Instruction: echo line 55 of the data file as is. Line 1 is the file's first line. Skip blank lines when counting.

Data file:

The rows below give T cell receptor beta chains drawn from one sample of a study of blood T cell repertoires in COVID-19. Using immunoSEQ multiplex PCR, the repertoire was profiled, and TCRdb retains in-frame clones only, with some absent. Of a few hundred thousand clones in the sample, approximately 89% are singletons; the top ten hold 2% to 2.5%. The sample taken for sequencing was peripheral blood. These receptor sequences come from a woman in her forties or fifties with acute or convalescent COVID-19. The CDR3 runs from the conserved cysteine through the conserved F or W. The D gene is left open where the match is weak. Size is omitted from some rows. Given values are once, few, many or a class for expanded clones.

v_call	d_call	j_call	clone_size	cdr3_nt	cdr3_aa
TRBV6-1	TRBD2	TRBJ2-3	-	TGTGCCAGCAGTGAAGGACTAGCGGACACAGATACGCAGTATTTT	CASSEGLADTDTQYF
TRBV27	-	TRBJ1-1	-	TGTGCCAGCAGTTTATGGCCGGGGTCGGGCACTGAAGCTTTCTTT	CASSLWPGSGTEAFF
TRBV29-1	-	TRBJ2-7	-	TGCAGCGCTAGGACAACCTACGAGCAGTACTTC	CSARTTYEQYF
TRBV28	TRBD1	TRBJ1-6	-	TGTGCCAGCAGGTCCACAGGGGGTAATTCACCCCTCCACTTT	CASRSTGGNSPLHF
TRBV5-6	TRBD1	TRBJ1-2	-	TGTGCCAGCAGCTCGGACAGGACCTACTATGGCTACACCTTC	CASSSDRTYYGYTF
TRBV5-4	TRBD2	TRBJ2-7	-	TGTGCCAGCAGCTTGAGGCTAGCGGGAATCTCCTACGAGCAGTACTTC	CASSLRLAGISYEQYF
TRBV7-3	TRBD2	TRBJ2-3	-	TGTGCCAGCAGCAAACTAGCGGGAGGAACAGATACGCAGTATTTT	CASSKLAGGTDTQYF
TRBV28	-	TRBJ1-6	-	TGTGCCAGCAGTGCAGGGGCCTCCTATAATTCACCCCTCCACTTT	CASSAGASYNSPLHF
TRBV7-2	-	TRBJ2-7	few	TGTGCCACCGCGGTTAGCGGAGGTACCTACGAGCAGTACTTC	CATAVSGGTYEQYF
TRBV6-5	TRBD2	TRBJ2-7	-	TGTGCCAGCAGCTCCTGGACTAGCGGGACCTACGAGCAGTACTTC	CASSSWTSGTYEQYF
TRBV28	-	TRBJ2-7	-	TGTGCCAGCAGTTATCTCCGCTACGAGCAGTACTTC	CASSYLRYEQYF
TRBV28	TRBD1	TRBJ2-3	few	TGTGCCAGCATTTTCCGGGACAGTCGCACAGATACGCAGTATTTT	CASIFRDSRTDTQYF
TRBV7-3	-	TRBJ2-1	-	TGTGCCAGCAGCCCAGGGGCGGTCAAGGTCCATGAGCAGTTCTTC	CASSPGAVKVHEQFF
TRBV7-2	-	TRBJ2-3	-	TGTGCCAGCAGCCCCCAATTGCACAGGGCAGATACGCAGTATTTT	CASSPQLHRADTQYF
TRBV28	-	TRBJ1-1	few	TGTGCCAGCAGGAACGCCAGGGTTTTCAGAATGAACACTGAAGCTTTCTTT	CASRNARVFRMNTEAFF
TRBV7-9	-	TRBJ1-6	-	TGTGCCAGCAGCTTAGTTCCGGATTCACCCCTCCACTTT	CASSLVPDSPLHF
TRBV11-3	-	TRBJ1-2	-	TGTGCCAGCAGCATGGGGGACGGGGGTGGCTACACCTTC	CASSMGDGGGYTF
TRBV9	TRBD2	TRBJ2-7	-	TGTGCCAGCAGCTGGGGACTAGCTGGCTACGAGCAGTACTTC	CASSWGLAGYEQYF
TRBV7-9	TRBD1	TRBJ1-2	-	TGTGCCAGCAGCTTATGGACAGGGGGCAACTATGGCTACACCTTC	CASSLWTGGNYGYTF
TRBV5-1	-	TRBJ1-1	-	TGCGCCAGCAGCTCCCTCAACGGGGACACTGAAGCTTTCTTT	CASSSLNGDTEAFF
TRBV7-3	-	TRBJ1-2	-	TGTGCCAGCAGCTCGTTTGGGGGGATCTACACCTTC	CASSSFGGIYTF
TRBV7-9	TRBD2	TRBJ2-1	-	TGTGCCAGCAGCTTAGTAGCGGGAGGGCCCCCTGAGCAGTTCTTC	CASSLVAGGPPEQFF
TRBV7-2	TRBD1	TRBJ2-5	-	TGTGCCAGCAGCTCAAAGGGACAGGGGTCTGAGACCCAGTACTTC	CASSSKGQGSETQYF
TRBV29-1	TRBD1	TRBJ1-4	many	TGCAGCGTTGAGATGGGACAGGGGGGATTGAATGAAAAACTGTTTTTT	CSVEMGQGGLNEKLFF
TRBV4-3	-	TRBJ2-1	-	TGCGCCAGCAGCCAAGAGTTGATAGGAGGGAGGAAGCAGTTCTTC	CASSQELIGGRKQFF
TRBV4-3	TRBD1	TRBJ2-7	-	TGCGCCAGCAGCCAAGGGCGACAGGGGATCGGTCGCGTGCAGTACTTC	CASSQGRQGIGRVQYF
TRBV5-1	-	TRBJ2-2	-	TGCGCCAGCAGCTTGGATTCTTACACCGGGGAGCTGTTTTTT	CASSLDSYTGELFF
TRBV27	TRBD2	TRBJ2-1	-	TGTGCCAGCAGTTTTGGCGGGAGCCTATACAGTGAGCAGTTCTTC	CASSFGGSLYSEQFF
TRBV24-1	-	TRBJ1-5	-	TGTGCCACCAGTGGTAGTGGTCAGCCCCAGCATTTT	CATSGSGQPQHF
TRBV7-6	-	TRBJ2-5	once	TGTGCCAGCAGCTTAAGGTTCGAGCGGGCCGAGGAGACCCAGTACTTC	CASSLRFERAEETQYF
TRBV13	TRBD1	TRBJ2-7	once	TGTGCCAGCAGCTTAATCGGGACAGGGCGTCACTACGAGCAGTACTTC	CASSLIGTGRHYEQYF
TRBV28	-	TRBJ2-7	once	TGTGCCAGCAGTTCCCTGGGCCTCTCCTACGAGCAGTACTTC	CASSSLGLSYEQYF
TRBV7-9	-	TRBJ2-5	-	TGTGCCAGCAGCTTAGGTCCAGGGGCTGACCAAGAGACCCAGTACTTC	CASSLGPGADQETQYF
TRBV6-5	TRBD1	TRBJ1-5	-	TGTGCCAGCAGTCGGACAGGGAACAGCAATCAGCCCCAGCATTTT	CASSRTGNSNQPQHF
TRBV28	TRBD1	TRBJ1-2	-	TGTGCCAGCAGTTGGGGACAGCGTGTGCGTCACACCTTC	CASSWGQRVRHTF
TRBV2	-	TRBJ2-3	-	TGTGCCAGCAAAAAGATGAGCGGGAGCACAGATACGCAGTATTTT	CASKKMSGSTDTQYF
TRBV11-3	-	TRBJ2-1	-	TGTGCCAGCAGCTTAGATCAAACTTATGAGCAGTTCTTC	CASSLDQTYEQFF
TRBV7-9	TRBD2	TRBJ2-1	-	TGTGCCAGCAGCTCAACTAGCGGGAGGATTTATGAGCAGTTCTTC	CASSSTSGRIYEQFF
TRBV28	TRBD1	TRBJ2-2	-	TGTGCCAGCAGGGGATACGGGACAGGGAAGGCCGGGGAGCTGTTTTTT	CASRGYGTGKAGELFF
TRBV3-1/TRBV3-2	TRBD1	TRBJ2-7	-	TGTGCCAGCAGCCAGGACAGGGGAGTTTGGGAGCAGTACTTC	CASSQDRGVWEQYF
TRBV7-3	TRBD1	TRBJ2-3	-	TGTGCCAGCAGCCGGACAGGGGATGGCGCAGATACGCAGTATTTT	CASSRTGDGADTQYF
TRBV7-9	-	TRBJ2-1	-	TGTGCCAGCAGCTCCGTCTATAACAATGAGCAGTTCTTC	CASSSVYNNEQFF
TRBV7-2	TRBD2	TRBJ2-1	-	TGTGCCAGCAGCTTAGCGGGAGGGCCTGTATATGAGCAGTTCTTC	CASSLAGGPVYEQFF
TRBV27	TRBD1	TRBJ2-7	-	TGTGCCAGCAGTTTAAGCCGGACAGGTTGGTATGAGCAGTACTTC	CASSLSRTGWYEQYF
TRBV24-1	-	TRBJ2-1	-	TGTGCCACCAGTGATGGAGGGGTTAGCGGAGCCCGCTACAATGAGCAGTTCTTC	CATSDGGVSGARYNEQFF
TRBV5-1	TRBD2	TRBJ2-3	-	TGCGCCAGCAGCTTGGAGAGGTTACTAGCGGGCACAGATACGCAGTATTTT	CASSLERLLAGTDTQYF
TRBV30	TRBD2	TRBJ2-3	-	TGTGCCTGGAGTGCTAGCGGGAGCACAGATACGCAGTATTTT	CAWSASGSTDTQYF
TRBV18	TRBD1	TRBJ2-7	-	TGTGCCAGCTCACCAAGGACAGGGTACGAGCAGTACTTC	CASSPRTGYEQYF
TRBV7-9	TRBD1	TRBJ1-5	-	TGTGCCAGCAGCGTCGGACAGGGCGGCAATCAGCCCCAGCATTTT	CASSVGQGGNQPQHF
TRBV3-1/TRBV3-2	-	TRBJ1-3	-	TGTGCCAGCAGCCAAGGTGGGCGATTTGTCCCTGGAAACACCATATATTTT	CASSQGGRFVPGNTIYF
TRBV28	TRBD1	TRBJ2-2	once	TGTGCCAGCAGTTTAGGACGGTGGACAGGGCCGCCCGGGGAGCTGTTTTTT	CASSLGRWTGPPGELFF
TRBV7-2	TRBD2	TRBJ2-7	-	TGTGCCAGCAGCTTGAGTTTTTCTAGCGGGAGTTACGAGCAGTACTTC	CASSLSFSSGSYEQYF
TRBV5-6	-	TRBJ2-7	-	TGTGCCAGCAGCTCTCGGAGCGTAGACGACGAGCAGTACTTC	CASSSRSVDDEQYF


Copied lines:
TRBV5-6	-	TRBJ2-7	-	TGTGCCAGCAGCTCTCGGAGCGTAGACGACGAGCAGTACTTC	CASSSRSVDDEQYF